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Shannon Miller's Ovarian Cancer Battle

How the Gymnast Was Diganosed and Treated for Ovarian Cancer


Updated April 01, 2013

After years of training for an Olympic gold medal, gymnast Shannon Miller had yet to train for her toughest battle -- ovarian cancer. As spectators, we watched Shannon's graceful mastery on the balance beam and other gymnastics events at the 1996 Olympic games with awe. Many of us followed her career after the Olympics, read about her pursuit of a law degree, marriage, and how she became a mother. Fans were devastated when Miller announced her diagnosis with ovarian cancer in early 2011.

A routine health screening in December 2010 revealed a baseball sized cyst in Miller's ovary. When an ovarian cyst is discovered, further examination is required to determine if the mass is benign or malignant. To accurately diagnosis a woman with an ovarian mass, several medical tests are done, such as imaging tests such as an ultrasound, biopsies, and other blood tests. Although it is unknown as to what tests Shannon underwent, she likely had a combination of tests that ultimately revealed her diagnosis of an ovarian germ cell tumor.

It is important to note that Miller's cancer was discovered during a routine gynecological exam, not a screening for ovarian cancer. According to published reports, it was discovered during a Pap smear. Currently, there is no recommended ovarian screening test for women. Like most women with ovarian cancer, Shannon didn't experience any symptoms of the disease. Ovarian cancer is often called the "silent killer" because of the absence of any noticeable symptoms.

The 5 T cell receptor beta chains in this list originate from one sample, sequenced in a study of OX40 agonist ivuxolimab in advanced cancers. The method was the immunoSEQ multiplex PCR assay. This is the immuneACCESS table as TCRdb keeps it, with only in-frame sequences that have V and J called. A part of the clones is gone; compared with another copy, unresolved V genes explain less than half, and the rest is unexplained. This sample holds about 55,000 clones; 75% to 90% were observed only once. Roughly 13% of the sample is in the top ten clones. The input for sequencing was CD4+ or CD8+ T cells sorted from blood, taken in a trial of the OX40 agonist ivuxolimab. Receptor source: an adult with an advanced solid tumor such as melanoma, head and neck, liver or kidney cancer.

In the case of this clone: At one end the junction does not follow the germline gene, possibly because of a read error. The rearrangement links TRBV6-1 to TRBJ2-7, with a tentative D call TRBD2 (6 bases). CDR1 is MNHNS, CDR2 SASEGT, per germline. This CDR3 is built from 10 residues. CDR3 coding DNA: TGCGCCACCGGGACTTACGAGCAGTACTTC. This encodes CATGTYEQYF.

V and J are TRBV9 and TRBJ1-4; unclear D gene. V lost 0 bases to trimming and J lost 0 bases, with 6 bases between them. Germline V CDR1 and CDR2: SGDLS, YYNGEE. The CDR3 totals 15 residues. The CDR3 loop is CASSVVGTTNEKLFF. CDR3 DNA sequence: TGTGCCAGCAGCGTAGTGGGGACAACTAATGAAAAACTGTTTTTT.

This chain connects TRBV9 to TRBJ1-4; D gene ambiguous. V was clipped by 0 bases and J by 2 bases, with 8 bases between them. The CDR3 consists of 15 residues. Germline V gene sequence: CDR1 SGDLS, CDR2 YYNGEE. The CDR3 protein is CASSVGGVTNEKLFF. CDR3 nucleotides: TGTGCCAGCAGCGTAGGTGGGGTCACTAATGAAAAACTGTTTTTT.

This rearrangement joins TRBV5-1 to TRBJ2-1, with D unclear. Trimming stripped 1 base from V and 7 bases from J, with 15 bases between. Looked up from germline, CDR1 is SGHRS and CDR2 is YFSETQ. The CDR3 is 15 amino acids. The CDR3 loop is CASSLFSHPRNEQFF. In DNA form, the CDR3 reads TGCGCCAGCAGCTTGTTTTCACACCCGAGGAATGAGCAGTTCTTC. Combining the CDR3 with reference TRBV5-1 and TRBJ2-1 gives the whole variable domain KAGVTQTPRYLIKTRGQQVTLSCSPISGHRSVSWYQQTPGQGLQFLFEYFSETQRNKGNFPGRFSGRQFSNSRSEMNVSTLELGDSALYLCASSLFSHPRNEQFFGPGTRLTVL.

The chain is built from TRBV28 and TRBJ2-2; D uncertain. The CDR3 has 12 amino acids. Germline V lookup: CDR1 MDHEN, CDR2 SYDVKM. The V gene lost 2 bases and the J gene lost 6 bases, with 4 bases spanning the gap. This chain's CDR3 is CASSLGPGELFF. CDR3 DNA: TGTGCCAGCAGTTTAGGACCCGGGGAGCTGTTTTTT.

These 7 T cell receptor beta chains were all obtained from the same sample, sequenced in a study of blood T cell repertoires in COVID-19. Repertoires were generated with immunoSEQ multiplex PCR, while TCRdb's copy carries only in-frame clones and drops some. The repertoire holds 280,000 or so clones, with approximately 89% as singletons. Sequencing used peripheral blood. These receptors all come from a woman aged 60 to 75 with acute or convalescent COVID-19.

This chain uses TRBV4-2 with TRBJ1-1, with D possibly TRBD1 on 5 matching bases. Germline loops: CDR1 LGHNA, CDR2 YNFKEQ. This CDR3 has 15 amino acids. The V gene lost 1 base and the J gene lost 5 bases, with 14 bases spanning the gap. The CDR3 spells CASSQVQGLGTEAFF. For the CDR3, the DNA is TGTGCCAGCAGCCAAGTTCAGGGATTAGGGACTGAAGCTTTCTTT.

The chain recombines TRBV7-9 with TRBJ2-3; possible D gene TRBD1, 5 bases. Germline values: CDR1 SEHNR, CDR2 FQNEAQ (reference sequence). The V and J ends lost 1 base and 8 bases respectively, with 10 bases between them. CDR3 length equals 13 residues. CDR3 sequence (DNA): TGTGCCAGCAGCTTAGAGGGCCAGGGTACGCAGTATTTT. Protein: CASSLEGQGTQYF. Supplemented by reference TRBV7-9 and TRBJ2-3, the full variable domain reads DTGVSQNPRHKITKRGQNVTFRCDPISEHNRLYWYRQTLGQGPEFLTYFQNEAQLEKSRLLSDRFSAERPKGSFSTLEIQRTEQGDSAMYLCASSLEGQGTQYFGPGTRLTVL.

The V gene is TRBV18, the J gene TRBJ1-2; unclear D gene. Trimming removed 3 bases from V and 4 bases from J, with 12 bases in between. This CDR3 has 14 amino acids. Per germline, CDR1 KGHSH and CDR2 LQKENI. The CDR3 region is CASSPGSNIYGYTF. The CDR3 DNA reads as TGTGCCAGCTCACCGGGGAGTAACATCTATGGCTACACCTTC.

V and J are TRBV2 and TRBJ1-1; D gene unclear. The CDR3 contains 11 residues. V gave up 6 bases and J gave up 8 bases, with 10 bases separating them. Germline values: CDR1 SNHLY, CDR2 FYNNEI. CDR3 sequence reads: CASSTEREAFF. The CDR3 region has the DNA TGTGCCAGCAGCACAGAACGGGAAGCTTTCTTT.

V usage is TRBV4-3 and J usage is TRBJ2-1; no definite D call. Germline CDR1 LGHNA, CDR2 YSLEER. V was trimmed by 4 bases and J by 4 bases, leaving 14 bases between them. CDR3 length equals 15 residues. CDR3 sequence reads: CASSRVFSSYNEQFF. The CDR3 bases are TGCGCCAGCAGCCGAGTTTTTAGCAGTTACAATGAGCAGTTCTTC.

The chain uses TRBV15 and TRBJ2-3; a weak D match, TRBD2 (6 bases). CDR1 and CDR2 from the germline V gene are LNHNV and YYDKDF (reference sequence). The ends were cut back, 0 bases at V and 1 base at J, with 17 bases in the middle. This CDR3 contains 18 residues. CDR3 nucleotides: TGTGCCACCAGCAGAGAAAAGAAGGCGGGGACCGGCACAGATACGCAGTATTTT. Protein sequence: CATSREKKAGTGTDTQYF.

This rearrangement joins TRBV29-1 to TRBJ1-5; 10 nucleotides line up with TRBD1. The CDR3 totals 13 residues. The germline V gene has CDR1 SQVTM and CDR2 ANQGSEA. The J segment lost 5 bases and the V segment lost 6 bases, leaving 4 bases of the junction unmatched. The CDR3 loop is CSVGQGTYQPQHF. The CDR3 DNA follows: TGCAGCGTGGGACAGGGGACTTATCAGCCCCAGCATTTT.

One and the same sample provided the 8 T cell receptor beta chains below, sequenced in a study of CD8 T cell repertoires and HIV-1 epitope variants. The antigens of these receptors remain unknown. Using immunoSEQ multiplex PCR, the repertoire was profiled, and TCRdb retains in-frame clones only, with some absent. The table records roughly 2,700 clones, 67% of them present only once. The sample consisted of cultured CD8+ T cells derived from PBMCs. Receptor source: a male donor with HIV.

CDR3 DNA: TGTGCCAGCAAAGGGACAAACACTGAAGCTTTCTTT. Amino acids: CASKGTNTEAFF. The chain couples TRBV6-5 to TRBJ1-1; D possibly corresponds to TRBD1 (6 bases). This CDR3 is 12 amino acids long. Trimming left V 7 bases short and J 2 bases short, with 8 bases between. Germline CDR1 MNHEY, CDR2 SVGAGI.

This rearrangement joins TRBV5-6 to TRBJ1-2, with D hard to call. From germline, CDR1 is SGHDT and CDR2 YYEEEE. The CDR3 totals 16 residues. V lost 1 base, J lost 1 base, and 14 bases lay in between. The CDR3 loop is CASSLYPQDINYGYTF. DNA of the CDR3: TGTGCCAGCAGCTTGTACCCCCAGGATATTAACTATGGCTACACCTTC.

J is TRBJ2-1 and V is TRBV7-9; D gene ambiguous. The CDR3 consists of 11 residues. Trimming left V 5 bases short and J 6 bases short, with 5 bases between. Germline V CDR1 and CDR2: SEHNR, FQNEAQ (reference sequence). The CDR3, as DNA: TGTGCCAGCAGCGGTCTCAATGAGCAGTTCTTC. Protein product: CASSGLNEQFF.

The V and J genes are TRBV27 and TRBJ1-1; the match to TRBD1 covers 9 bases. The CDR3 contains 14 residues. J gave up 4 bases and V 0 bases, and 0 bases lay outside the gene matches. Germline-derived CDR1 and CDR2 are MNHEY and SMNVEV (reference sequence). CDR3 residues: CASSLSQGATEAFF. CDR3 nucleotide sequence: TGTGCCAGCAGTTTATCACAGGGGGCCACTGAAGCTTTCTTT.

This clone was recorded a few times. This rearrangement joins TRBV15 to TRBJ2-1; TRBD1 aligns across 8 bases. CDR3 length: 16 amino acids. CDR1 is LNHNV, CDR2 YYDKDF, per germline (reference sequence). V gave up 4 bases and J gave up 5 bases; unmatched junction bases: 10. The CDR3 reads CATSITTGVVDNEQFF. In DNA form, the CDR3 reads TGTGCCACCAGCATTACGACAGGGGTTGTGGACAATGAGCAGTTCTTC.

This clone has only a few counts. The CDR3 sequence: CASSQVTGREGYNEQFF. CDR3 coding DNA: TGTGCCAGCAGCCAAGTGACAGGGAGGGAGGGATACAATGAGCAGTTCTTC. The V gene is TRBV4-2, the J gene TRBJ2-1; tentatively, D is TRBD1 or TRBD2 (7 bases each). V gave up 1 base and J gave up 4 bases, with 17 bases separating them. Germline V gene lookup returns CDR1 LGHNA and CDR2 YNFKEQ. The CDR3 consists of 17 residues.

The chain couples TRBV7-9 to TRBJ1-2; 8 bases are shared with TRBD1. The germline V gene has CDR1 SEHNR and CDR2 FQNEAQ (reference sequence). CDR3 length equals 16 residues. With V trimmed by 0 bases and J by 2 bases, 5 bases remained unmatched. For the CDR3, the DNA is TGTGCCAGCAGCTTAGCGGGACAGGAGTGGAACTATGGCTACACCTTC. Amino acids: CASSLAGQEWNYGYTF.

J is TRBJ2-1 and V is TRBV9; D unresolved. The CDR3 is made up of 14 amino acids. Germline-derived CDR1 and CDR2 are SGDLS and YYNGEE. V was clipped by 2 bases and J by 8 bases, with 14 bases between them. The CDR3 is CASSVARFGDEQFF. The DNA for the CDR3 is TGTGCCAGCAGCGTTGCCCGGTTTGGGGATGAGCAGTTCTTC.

The asymptomatic nature of the disease is often why most women are diagnosed when the disease is in advanced stages, when treatment options are limited and less effective. Researchers believe they have identified early warning signs of the disease, but the symptoms are vague and often related to more common, less serious conditions and diseases. Read more about the early symptoms of ovarian cancer.

Miller underwent surgery to remove the tumor and the ovary. After surgery, Miller endured 9 weeks of chemotherapy. Like other cancer patients, Shannon experienced chemotherapy induced hair loss, a side effect that she worried would scare her then 15 month old son, Rocco. Instead of waiting for the hair to fall out on its own, Miller took the plunge and had it shaved. In her chemo journal, published on CNN.com, Shannon spoke candidly about her hair loss and how she thought it may affect her son, "My biggest worry was that my son, now 16 months old, would be scared of mommy. What would he think of my bald head? While talking with a friend about my fear she looked me straight in the eye and said “Shannon, if you’re not comfortable with how you look, Rocco certainly won’t be.” She is so wise. It became crystal clear that I needed to get myself in gear. I had not even looked in a mirror since shaving my head. I wore my hat or wig around Rocco for the next couple days while I worked on my own comfort level. I forced myself to look in the mirror and reach up and feel my head."

Today, Shannon is cancer free and resides in Jacksonville, Florida. Her foundation, The Shannon Miller Foundation, maintains the website, Shannon Miller Lifestyle, that aims to promote women's health and cancer awareness. On the website, you can download Shannon's free e-book about her diagnosis with ovarian cancer and the treatment she underwent for the disease. To learn more about Shannon, you can also follow her on Twitter and Facebook.

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